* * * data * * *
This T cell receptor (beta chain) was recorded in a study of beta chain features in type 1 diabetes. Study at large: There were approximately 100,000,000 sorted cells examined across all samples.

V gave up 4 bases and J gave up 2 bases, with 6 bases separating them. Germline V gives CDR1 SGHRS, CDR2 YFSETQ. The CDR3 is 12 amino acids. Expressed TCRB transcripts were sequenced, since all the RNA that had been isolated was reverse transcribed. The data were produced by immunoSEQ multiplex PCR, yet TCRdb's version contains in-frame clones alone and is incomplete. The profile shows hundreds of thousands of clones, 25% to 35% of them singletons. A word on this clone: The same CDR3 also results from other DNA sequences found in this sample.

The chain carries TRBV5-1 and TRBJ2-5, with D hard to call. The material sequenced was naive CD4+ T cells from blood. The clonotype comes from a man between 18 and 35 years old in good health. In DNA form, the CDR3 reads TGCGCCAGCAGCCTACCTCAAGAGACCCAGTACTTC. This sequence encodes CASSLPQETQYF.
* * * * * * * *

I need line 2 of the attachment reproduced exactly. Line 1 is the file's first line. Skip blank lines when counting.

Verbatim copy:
V gave up 4 bases and J gave up 2 bases, with 6 bases separating them. Germline V gives CDR1 SGHRS, CDR2 YFSETQ. The CDR3 is 12 amino acids. Expressed TCRB transcripts were sequenced, since all the RNA that had been isolated was reverse transcribed. The data were produced by immunoSEQ multiplex PCR, yet TCRdb's version contains in-frame clones alone and is incomplete. The profile shows hundreds of thousands of clones, 25% to 35% of them singletons. A word on this clone: The same CDR3 also results from other DNA sequences found in this sample.